On any complex ERP project the risk is not if you will encounter conflict but when you will encounter it. Conflict on a project is imminent and if handled and facilitated correctly can lead to the surfacing of new ideas for the issues on hand. Therefore, some conflict can lead to actually improving your project delivery.
Some major contentious issues that lead to conflict on an ERP project are:
Scheduling & Prioritizing Conflict: Everyone is expected to try and run multiple projects concurrently. The Executive team in your organization decides the project priority but the Project Manager (PM) decides the task priority within each project. This is one of the most common conflicts where the team delivering the project tasks is not clear on what is important and what needs to wait. In this instance the team will make an educated guess on the prioritization which can be a complete opposite of reality. Here the PM needs to have a clearly laid out timeline and continuously share with the team to educate them on every changing priorities.
The People Factor: To me this is the second most common reason for conflict on my projects. Different members of the team bring different personalities to the table and their personalities brings a different sense of importance and priorities. I have found myself telling team members that having an ego is not a bad thing but when on a project please check that ego at the door. Once the team understands that they are not bigger than the project they always come around and realize the benefits of a cohesive team but when they don’t you have to quickly look for members that do.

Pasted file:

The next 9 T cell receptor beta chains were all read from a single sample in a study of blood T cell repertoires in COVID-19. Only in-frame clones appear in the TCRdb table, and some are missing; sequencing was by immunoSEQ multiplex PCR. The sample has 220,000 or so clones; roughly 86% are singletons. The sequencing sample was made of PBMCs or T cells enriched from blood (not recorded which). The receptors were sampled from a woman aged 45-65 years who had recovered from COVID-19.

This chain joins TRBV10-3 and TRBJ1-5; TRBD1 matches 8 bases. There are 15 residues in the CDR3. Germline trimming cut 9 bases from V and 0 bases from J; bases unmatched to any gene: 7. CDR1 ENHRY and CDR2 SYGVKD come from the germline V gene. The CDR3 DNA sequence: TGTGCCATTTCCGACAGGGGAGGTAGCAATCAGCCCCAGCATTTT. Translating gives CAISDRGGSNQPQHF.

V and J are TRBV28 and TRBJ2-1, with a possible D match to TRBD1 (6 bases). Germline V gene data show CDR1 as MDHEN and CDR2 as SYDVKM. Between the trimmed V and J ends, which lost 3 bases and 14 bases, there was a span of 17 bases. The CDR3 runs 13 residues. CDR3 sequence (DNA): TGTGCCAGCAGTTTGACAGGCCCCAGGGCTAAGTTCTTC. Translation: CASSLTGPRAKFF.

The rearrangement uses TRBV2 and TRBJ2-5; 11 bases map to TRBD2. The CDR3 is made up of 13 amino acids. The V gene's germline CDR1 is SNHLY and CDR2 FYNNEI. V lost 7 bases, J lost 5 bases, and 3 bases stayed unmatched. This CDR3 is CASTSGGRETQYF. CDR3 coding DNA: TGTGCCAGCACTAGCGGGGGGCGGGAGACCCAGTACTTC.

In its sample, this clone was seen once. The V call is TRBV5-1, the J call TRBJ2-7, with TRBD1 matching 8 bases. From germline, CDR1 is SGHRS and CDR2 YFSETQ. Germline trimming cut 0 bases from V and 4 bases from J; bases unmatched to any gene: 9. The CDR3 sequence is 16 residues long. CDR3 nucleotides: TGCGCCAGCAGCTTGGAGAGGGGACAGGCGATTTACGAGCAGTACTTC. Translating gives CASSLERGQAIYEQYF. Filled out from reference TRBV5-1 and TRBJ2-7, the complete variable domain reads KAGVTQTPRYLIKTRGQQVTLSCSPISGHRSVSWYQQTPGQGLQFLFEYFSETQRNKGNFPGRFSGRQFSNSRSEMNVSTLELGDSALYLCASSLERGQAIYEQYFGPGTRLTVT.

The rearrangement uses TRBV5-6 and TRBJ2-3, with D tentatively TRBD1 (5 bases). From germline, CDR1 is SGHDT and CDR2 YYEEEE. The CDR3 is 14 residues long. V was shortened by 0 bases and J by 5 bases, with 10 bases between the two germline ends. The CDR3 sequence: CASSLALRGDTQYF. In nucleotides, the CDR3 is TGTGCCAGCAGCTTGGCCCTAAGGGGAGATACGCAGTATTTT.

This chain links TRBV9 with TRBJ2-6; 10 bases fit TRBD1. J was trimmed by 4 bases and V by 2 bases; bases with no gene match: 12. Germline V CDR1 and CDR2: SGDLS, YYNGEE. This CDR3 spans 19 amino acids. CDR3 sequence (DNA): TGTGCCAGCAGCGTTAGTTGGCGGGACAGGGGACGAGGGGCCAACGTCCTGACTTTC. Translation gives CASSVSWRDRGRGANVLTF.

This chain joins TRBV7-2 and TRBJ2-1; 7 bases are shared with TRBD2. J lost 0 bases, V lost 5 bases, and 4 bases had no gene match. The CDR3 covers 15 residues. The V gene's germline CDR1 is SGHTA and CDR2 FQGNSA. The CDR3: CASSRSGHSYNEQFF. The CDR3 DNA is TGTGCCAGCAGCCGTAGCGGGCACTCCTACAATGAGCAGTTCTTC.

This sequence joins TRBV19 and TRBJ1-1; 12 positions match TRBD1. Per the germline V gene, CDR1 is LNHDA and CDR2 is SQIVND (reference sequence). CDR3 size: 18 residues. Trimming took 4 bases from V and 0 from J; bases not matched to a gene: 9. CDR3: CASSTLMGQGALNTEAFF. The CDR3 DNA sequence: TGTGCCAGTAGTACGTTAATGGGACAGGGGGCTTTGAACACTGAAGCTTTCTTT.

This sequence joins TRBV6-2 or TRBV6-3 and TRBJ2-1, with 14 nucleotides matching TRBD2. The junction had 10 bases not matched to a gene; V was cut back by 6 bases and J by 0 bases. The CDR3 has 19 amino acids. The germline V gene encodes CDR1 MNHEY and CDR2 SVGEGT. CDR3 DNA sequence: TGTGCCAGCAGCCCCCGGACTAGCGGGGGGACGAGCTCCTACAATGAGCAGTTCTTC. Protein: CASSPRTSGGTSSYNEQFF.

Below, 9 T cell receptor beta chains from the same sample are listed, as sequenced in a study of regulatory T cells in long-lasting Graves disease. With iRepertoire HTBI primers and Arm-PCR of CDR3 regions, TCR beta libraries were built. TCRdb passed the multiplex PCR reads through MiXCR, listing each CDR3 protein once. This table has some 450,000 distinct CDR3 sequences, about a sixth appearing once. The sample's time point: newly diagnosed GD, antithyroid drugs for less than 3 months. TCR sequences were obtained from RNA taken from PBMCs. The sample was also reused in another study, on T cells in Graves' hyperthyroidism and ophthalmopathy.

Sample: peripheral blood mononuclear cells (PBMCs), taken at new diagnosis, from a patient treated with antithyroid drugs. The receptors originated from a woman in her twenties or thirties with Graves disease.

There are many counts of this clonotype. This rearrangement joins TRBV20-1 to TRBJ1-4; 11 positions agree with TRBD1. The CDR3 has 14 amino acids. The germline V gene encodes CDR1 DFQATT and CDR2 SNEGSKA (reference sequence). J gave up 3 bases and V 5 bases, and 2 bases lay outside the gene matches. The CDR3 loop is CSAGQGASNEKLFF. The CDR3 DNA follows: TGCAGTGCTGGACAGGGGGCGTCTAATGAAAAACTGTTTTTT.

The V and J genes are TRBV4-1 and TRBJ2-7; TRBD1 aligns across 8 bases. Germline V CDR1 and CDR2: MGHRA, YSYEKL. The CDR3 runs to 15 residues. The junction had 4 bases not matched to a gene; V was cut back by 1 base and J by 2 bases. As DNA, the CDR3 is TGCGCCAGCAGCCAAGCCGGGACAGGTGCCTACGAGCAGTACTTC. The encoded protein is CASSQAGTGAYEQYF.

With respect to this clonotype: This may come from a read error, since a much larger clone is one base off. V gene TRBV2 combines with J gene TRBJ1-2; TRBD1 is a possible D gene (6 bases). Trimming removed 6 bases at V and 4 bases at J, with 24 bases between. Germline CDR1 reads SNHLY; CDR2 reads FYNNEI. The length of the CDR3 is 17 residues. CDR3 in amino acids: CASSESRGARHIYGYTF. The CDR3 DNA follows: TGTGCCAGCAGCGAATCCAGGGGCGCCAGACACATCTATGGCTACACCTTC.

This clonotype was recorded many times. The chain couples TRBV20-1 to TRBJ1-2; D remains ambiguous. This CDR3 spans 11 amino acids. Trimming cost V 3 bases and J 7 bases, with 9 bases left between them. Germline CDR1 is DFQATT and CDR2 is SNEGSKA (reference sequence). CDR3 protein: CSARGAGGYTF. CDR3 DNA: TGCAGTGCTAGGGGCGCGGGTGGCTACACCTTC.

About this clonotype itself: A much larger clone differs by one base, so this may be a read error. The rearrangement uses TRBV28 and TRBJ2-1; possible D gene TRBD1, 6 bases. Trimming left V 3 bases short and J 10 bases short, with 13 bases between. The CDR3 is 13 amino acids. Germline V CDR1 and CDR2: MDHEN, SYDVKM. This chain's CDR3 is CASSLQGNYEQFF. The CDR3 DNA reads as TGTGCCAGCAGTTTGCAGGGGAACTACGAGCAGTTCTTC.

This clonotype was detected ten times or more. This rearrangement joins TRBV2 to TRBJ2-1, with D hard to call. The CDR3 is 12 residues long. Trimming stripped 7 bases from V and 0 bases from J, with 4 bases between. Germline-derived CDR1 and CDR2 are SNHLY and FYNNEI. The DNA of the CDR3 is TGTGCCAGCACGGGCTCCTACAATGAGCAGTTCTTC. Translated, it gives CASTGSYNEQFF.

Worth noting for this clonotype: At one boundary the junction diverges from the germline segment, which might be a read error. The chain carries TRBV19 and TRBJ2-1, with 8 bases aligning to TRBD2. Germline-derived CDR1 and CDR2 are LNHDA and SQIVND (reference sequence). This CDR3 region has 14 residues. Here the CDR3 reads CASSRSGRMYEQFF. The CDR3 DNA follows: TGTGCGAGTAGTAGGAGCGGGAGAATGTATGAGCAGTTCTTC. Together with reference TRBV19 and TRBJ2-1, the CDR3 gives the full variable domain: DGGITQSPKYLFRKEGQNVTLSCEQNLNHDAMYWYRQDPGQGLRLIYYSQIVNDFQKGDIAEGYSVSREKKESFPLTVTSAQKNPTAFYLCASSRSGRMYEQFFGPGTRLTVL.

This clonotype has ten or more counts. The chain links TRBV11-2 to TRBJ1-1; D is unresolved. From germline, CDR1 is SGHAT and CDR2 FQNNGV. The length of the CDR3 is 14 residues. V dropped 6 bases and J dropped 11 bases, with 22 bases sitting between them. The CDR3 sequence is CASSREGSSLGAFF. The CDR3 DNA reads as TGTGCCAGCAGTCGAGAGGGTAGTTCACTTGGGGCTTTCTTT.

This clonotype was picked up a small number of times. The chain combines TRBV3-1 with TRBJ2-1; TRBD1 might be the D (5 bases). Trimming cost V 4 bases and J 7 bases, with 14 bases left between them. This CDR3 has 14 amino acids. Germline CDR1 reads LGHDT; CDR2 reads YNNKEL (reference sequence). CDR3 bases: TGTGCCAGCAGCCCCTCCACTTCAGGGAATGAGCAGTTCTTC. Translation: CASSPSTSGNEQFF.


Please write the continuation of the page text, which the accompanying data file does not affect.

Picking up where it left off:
Communication Factor: Organizations today still follow the Functional organizational structure. Therefore, a single team member will 2 or more people to whom they must report other than the PM. This causes much confusion where direction and prioritization comes from different people within the same organization. The Project Manager is the responsible person here that has to weed through the noise and identify what is important and relay to the rest of the team. With people inundated with emails it is very difficult to identify what is and is not important. The PM must lay down the communication protocols early on in the project to avoid this conflict.
Scope & Expectation Conflict: Another common reason for conflict is when you as the client have a completely different perspective on project scope compared to your vendor. Again, it is the responsibility of the Project Manager to ensure scope and expectations are constantly kept under check and any possible changes are readily shared with the team and then with the client. A solid change control methodology must be in place to avoid or alleviate this situation.
My personal methodology to resolving conflict is to start by identifying that there is a problem and then sharing this problem with the people involved in the conflict. Active listening is the second step towards resolving this conflict, listening often leads to the cause of the conflict. Respectful dialogue is a must to arriving at a solution. More often than not we find a lot of finger pointing and the blame game which, in reality never solves the problem at hand. I go back to my comment about checking your ego at the door. Try that and see if it help you, I know it helps me.
AMIT TRASI | Project Manager
Amit is responsible for institutionalizing project management governance at KTL to streamline ERP implementations. With over 15 years of technology experience as a software developer, project manager, and program manager, Amit has managed end-to-end ERP implementations with Dynamics NAV and GP as well as POS implementation with e-Commerce front end. He holds extensive experience deploying POS and ERP applications at non-profits, theme parks, and museums across the United States. Amit joined KTL in October of 2013 and holds an MBA in Information Systems as well as holding a Project Management Professional certificate.